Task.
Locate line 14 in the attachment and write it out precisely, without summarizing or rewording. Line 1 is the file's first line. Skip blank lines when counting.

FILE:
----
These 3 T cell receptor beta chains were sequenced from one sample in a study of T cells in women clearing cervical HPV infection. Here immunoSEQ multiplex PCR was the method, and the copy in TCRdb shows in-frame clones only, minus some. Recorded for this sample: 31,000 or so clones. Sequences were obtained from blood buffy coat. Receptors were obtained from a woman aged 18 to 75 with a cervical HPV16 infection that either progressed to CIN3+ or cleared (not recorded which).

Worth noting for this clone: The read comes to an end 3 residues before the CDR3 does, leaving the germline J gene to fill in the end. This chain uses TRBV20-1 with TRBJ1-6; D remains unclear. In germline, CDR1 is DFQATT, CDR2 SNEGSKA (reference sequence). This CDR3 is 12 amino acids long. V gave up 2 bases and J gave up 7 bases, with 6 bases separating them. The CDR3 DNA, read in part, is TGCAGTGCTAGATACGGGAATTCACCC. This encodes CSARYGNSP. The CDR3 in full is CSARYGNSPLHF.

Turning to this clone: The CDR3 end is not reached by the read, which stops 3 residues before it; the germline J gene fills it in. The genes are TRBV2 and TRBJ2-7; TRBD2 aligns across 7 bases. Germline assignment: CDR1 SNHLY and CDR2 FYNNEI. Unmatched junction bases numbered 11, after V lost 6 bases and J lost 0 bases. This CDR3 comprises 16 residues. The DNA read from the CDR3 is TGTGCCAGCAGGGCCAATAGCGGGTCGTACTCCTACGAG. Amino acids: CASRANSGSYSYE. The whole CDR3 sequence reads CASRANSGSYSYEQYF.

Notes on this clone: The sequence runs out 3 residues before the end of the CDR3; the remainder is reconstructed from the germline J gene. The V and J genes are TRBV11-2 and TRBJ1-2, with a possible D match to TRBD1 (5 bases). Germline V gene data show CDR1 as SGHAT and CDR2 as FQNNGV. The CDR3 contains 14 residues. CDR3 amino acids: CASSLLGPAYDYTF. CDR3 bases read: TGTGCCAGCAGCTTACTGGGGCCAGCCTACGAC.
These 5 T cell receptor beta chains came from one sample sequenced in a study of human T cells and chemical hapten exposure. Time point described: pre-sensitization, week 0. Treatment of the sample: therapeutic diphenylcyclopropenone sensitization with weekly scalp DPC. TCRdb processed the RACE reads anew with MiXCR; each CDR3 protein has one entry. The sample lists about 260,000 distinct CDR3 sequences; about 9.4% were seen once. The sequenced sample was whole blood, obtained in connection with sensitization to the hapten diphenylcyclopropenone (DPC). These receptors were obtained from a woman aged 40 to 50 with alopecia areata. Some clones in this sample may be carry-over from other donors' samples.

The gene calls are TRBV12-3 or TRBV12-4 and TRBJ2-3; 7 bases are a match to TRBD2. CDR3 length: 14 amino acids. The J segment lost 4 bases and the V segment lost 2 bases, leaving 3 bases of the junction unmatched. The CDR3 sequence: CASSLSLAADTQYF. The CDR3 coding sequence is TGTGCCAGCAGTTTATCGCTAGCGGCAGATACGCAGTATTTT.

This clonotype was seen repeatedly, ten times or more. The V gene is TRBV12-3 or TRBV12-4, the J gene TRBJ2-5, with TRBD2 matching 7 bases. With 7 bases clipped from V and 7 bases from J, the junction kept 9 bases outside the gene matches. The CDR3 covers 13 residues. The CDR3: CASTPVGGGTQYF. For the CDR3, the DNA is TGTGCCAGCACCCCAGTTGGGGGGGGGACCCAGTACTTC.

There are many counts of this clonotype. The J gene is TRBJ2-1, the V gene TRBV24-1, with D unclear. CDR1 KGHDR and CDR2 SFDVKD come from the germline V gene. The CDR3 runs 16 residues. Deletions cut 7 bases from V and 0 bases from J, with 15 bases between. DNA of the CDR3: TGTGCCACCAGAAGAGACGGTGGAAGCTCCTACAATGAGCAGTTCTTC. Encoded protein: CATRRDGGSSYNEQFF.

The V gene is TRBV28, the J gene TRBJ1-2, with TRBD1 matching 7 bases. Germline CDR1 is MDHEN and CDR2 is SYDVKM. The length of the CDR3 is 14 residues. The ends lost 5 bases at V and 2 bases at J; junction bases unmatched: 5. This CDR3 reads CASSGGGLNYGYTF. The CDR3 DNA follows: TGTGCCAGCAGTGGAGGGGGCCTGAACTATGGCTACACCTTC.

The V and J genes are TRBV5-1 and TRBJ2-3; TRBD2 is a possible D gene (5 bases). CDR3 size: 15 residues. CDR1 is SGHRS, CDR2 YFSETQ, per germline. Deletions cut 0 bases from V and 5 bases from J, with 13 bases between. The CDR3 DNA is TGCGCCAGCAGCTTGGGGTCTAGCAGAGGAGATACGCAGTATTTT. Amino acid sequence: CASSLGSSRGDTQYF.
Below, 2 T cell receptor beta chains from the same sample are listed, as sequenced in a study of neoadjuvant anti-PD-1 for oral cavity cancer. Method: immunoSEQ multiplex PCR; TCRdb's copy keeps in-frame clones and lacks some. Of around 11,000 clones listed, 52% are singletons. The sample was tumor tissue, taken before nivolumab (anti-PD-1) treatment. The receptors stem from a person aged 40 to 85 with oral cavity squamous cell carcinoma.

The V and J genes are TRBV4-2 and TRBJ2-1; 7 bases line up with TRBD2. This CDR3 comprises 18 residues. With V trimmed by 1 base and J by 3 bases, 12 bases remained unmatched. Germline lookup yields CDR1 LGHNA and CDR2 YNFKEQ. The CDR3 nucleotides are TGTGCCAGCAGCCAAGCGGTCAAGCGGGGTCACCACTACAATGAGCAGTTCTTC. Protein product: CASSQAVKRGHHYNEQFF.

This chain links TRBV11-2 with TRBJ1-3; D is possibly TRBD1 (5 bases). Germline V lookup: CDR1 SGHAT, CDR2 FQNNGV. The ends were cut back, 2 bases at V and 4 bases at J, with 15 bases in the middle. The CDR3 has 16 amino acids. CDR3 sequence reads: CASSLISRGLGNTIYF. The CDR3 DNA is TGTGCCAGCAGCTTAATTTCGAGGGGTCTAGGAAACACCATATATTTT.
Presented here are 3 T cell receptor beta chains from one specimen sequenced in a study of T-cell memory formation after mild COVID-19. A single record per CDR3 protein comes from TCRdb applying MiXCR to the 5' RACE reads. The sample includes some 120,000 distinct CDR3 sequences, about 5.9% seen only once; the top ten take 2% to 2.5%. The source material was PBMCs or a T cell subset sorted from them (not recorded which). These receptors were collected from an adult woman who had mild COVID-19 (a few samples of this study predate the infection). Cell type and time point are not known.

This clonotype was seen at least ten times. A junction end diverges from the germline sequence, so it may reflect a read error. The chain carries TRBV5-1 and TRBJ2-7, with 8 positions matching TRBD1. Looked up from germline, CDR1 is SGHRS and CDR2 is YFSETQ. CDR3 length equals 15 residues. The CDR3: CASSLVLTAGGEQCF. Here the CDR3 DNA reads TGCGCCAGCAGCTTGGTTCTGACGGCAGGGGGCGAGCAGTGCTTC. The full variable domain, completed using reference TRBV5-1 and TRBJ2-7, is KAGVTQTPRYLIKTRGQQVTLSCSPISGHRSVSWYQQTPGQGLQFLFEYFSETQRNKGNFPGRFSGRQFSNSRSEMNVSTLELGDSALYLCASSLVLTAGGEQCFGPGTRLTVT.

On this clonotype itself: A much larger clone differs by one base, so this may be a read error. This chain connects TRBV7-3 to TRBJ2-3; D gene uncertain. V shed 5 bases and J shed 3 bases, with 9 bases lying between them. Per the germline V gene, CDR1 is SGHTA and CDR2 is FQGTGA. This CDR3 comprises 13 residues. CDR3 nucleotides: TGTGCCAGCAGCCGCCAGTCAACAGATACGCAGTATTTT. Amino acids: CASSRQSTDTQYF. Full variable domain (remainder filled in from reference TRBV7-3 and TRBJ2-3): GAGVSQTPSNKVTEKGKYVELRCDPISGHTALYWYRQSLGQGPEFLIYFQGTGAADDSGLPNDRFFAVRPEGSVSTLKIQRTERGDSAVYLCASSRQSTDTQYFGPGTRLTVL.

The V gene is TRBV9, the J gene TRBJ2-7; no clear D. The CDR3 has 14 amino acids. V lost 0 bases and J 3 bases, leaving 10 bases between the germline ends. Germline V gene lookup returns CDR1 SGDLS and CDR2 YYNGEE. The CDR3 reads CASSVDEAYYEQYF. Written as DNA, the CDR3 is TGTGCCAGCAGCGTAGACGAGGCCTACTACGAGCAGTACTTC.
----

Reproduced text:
Presented here are 3 T cell receptor beta chains from one specimen sequenced in a study of T-cell memory formation after mild COVID-19. A single record per CDR3 protein comes from TCRdb applying MiXCR to the 5' RACE reads. The sample includes some 120,000 distinct CDR3 sequences, about 5.9% seen only once; the top ten take 2% to 2.5%. The source material was PBMCs or a T cell subset sorted from them (not recorded which). These receptors were collected from an adult woman who had mild COVID-19 (a few samples of this study predate the infection). Cell type and time point are not known.